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by Walter Francis Fitzpatrick, III, ©2013

John Adams and the other Founding Fathers based U.S. military law on the British system, which did not involve a grand jury review of evidence before an individual could be charged with a crime. Military law is contained in Article I of the Constitution.

(Jul. 15, 2013) — If we don’t get the grand jury back, then we are lost.

Anybody with the notion that a grand jury can’t deal with matters of national security I would quickly direct to the trial of the Rosenbergs, Julius and Ethel, who were tried for treason as they traded nuclear secrets with the Russians.  The grand juries did that; it was a completely civilian process.  It was not a military process at all.

A grand jury is exactly the kind of organization that should be looking into the deepest secrets this country is trying to maintain; for example, if an agency such as the NSA is conducting itself constitutionally.  It’s the National Security Agency right now under four-star General Keith Alexander, along with so many other agencies, that a grand jury should be looking at to determine if they are obedient to their constitutional oath or if they are found to be negligent, either casually or criminally.  Then they would be sent to a criminal trial if necessary.  The grand jury can do that with any official in our government.

Another reason that the military never wanted to adopt something called the “grand jury” into its form of military government is that they don’t have civilian juries or judges.  They have the names, but those people don’t exist.  It’s what communists do; they take a name and they change the definition.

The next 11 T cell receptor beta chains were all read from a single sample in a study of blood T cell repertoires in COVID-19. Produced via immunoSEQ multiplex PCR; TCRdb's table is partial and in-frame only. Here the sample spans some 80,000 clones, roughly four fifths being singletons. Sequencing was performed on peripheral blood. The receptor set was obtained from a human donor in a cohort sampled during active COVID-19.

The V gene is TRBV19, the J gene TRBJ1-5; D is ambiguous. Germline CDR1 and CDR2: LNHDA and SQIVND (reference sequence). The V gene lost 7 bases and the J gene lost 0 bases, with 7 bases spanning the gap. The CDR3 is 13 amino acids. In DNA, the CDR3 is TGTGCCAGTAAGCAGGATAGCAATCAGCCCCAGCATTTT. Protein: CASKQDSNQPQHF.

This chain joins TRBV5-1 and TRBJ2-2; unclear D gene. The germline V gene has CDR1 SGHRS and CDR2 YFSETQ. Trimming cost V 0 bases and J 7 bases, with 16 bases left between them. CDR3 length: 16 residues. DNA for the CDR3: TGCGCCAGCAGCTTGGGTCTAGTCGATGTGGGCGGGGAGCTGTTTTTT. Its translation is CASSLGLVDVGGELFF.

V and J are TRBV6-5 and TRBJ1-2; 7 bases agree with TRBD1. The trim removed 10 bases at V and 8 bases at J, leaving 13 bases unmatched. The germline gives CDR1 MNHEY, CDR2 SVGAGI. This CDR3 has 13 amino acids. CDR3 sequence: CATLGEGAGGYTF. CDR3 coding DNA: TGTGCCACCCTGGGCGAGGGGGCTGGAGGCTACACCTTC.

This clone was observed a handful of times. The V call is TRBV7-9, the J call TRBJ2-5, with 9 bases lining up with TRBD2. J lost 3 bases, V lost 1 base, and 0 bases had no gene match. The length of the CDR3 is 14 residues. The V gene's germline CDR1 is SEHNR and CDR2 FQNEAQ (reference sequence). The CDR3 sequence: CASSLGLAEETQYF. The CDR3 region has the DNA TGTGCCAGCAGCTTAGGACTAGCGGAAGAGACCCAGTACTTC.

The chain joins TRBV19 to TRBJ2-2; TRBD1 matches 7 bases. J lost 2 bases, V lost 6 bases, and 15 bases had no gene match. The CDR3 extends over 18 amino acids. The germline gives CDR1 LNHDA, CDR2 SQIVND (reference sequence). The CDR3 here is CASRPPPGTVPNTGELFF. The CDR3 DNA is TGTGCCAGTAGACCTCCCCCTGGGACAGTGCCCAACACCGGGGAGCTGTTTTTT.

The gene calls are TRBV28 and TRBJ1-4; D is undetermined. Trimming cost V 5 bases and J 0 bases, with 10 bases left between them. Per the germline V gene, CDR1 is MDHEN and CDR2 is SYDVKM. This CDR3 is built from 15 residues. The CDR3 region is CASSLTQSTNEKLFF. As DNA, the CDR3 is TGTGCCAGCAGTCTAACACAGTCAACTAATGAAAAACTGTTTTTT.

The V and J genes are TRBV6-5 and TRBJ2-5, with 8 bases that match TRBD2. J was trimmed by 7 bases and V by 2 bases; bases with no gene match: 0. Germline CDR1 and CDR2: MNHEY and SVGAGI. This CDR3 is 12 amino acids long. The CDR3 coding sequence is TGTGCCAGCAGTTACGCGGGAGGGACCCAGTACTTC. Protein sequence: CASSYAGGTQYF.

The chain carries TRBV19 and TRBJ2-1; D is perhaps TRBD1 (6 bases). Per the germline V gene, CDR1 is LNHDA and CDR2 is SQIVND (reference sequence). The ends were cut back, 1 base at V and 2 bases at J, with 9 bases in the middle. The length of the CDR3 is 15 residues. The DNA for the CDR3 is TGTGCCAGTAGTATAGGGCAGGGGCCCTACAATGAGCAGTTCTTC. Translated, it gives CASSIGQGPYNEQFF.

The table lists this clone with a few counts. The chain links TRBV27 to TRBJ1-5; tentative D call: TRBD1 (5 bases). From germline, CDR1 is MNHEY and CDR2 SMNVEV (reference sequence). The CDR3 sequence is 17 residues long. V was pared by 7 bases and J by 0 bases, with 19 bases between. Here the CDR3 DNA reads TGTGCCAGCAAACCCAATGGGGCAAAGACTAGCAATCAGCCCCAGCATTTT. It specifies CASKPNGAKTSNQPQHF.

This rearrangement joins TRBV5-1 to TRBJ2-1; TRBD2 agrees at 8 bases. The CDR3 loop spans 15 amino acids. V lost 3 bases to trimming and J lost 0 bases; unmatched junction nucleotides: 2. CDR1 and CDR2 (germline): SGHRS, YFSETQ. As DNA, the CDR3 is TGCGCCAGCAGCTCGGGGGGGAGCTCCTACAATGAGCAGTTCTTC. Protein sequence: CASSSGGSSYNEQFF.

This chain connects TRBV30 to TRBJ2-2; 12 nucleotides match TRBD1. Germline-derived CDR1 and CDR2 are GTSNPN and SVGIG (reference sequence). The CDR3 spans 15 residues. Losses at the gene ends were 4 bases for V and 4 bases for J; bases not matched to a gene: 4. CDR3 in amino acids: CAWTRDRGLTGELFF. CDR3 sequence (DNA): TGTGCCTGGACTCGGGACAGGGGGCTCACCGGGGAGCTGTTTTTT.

I and others are being blocked from trying to get information to a grand jury, because once this gets before We the People, then the jig is up.

The grand jury can sort out whether certain conduct is malfeasance or criminal intent.  They can turn their report over and let the American people decide what should happen next.

We can look to 1946 to see what the third branch of government, the judiciary, declared:  that the grand jury was “obsolete,” as they wrote into their Federal Rules of Criminal Procedure (FRCP).  Well, excuse me, but who gave you the authority to do that?  Nobody.  The word that always comes back to me is “betrayal.”  We trusted the people who were elected or appointed into these positions to hold to their oaths to the Constitution of the United States, and in the meantime, we carried on with our own lives, busy as they may be, and focused on our own interests.  We trusted these individuals, and instead, in the dark, in the day when we didn’t have Twitter and fax machines and email and instantaneous electronic connections, when it was very, very difficult to uncover the skullduggery, we had these people in government betray us one day after the next after the next.  And now, in this age, we are trying to recover.

The center of gravity on all of the issues that we’ve been dealing with for such a long period of time is the grand jury.  We’ve been talking about this for years and years.  But coming at this from different angles of attack, exposing the military discipline system as being unconstitutional, unbounded, and completely without civilian oversight, doing that in the context of what they’re doing to Sgt. Hutchins and his family, this is just another aspect that we can raise up and exploit.  With the environment that we’re in today, it’s breathtaking.

How is it that we have Article I courts?  It’s because of a guy named John Adams.  In the meantime, you have guys named Eugene Fidell and William Winthrop celebrating the military discipline system.  William Winthrop is not easy reading, but Tim and I have read through his book, Military Law and Precedents.

The metaphor that I continue to rely upon in regard to the military discipline system is The Arkansas Traveler.  The question of the military discipline system and where it belongs in our constitutional form of government has never been taken up; it has been deflected away as The Arkansas Traveler was shooed away by the guy sitting fiddling on the porch in the rain.  I know this; I’ve lived it.